Granted, it's in a museum, but the Uluburun wreck, which sank off the coast of Turkey during the late Bronze Age, is one of the oldest ships ever found—it dates back 3,500 years. A local sponge diver found the wreck of the Uluburun off the southwestern coast of Turkey in the early 1980s. Archeologists then spent 11 years studying the ship, collecting 20 tons of artifacts, including the remains of fruits and nuts, pottery, jewelry, tools, and weapons. No one knows who built the ship or where it was headed, but judging by the amount of gold onboard, someone rich was involved. The remains of the ship and its cargo, as well as a life-sized replica, are kept at the Bodrum Museum of Underwater Archaeology.

8. MV Captayannis, River Clyde, Scotland

Once a Greek sugar-carrying ship, the MV Captayannis has become a de facto home for birds and other wildlife since sinking in Scotland's River Clyde in 1974 during a terrible storm. (The minor collision with a BP oil tanker also didn't help.) The shallow waters around the wreck make it relatively accessible, and the ship seems likely to stay where it is, since its precise ownership is something of a mystery.

9. La Famille Express, Turks And Caicos Islands

The La Famille Express shipwreck anchored in the Turks and Caicos Islands
The La Famille Express shipwreck anchored in the Turks and Caicos Islands
Matthew Straubmuller, Flickr // CC BY-NC-SA 2.0

Built in 1952 in Poland, La Famille Express served a large part of its life in the Soviet Navy (where it was known as Fort Shevchenko), before being sold and re-christened with its new name in 1999. It wrecked under mysterious circumstances around 2004. It now lies in just a few feet of water, an attractive landmark for boaters in the Turks and Caicos.

10. Eduard Bohlen, Namibia

Wreck of the ship Eduard Bohlen that ran aground off Namibia's Skeleton Coast
Wreck of the ship Eduard Bohlen that ran aground off Namibia's Skeleton Coast
Anagoria, Wikimedia // CC BY-SA 3.0

This wreck is unusual for being buried entirely in the sand—it's now stranded about a quarter mile away from shore. A 2272-ton cargo ship that wrecked off Namibia's Skeleton Coast in 1909 in thick fog, the ship has since drifted so far from the water it's now completely land-locked.

This list first ran in 2015 and was republished in 2019.

We’re Lovin’ the McSki, Sweden’s Ski-Thru McDonald’s

Per-Olof Forsberg, Flickr // CC BY 2.0
Per-Olof Forsberg, Flickr // CC BY 2.0

Gliding down the slopes for a few hours can leave you happily exhausted and so ravenous that you wish you could stuff a big, juicy burger in your mouth before you even get back to the lodge. At one Swedish ski resort, you can.

Lindvallen, a ski resort located approximately 200 miles northwest of Stockholm, is home to the McSki, a quaint, wood-paneled McDonald’s that you simply ski right up to. If all the surrounding snow leaves you with a hankering for a McFlurry, have at it; Delish reports that you can order anything from the regular McDonald’s menu. (Having said that, we can’t promise the McFlurry machine will actually be working.)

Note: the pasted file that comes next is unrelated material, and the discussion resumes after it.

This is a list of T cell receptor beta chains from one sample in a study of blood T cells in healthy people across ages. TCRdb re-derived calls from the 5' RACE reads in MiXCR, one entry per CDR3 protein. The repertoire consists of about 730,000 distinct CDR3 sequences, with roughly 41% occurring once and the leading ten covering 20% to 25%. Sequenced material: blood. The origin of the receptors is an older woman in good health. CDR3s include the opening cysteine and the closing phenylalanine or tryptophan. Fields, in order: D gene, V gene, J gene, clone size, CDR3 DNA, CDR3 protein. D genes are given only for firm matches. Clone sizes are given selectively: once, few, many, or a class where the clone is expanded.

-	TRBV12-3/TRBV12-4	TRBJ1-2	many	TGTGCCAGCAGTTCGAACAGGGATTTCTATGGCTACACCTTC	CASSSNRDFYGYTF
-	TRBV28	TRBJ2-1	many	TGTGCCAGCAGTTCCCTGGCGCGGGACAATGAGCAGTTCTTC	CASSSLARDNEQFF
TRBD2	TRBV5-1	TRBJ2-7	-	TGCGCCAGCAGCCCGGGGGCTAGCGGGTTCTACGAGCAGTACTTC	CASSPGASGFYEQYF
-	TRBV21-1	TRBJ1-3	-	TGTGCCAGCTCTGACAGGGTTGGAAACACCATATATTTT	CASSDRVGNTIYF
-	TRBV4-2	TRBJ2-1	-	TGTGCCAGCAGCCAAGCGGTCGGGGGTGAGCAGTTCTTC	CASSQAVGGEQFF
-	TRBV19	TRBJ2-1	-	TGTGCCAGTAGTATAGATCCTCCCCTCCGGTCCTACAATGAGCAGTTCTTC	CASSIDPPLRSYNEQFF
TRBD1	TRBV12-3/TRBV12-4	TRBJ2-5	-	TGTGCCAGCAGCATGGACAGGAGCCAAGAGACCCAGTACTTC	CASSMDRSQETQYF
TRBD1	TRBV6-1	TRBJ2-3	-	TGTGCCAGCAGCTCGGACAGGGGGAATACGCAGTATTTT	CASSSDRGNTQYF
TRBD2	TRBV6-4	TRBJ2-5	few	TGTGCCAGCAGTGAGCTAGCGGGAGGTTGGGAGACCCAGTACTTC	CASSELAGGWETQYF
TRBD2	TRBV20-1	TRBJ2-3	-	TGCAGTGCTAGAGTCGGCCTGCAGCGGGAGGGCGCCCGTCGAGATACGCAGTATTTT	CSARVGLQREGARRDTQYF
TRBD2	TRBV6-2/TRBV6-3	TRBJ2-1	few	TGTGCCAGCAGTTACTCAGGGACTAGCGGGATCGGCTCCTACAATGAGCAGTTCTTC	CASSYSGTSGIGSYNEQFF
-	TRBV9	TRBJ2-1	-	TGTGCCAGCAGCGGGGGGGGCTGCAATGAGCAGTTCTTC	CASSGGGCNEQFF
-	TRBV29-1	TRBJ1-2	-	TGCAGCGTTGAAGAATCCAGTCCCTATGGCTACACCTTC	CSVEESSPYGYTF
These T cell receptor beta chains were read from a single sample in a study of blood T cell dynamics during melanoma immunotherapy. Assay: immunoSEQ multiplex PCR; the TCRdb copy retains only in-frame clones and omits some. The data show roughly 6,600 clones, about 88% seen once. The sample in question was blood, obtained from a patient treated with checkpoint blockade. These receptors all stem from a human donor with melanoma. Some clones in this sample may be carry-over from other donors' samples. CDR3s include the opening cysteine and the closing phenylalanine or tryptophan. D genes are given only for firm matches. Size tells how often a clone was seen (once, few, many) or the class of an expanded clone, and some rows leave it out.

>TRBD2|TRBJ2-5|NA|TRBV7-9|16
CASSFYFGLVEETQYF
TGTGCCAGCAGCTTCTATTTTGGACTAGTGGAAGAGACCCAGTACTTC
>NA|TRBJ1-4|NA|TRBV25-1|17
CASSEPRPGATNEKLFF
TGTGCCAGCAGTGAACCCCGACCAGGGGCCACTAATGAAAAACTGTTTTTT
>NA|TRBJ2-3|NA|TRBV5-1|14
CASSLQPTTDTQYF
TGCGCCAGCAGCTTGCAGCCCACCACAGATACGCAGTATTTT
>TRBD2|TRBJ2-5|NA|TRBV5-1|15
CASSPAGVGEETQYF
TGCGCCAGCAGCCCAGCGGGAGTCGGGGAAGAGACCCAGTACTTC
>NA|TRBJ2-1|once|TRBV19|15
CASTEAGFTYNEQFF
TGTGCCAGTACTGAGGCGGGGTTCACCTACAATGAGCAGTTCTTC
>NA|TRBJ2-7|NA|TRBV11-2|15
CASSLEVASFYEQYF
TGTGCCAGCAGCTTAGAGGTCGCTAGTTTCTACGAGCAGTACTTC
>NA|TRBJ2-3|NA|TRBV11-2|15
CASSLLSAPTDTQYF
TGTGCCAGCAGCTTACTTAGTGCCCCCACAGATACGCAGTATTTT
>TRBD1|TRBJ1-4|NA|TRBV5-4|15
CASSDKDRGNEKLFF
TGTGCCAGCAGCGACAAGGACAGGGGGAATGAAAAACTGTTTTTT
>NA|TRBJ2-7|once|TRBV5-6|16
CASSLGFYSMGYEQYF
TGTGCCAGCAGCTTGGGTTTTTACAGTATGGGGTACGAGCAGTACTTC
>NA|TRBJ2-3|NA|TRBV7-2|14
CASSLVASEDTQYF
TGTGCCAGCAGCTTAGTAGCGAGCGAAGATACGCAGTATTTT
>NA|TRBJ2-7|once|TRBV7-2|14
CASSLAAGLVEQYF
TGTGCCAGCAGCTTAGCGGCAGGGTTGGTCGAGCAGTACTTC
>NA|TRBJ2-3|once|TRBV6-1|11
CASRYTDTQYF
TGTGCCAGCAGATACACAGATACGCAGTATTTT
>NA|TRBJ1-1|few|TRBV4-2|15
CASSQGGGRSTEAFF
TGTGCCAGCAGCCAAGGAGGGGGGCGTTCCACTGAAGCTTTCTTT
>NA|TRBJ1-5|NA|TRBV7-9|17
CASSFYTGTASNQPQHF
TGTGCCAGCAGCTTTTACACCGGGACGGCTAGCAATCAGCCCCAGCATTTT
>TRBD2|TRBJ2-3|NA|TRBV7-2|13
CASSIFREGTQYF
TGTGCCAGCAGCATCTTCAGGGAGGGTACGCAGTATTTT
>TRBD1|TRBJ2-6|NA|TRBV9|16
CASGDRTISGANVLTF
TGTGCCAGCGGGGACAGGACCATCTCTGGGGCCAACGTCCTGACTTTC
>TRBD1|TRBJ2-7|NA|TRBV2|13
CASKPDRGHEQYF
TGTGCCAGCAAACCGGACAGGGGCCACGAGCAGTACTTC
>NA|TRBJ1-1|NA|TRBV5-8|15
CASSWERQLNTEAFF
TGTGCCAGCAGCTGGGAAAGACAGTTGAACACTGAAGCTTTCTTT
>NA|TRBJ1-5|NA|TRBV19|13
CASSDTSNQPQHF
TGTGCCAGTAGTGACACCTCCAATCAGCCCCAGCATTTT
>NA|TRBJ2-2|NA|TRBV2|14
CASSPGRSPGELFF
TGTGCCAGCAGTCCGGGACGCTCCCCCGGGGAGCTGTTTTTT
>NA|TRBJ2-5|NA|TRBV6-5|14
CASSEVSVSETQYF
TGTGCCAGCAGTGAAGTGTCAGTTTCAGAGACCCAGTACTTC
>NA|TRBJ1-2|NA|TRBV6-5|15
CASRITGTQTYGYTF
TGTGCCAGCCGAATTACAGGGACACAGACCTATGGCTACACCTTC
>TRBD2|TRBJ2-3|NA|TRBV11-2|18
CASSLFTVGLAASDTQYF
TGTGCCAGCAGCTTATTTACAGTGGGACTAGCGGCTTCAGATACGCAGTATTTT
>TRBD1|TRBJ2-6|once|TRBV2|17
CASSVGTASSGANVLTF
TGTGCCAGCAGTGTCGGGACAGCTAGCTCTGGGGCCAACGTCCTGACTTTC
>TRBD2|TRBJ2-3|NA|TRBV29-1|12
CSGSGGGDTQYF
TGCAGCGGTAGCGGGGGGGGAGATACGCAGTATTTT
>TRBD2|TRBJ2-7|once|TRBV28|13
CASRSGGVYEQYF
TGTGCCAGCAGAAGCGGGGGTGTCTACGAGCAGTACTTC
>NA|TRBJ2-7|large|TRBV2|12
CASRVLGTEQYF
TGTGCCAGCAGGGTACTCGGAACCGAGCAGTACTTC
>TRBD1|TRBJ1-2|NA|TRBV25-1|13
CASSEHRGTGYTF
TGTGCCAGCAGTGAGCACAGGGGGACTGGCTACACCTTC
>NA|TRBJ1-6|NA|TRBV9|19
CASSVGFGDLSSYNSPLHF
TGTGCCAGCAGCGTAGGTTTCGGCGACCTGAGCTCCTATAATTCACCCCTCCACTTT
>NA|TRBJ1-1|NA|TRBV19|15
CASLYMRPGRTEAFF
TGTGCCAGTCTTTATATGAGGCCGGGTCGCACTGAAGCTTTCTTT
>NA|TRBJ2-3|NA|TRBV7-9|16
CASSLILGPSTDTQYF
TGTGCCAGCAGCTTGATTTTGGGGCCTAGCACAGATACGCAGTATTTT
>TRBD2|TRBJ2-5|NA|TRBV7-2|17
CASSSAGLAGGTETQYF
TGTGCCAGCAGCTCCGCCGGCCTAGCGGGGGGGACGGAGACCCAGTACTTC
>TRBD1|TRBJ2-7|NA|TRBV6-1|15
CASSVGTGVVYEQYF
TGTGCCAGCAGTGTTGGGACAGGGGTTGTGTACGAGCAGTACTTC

The ski-thru window is ideal for skiers and snowboarders who don’t want to break for a lengthy lunch, but there’s an option for people who would rather not scarf down a combo meal while standing up: According to the blog Messy Nessy, the indoor seating area can accommodate up to 140 people.

The McSki has been delighting (and nourishing) vacationers since it opened in 1996, and it’s definitely a must-visit for ski lovers and fast food aficionados alike. It’s not, however, the strangest McDonald’s restaurant in the world. New Zealand built one inside an airplane, and there’s also a giant Happy Meal-shaped McDonald’s in Dallas. Explore 10 other downright bizarre McDonald’s locations here.

[h/t Delish]

More Than 100 National Parks Are Waiving Fees on Martin Luther King Jr. Day

noblige, iStock via Getty Images
noblige, iStock via Getty Images

The National Park Service is hosting five "free days" in 2020—the first of which lands on January 20. In honor of Martin Luther King, Jr. Day, the NPS is waiving its regular entrance fees at 110 national park properties around the country, USA Today reports.

Of the 400-plus parks managed by the agency, 110 charge admission fees ranging from $5 to $35. These include some of the most popular sites in the system, like Yosemite, Yellowstone, and Grand Canyon national parks.

Every one of those parks will be free to visit on Monday. Martin Luther King, Jr. Day is a day of service, and parks across the U.S. will be hosting service projects for volunteers looking to give back to their communities. If you'd like to participate, you can find volunteer opportunities at your local NPS property here.

If you're just looking for a place to reflect, you can't go wrong with any of the sites in the national park system. Before planning a visit to one the parks below participating in the free day, read up on these facts about Dr. Martin Luther King, Jr.

Here are the National Parks that will be free on January 20, 2020:

  • Acadia National Park, Maine
  • Adams National Historical Park, Massachusetts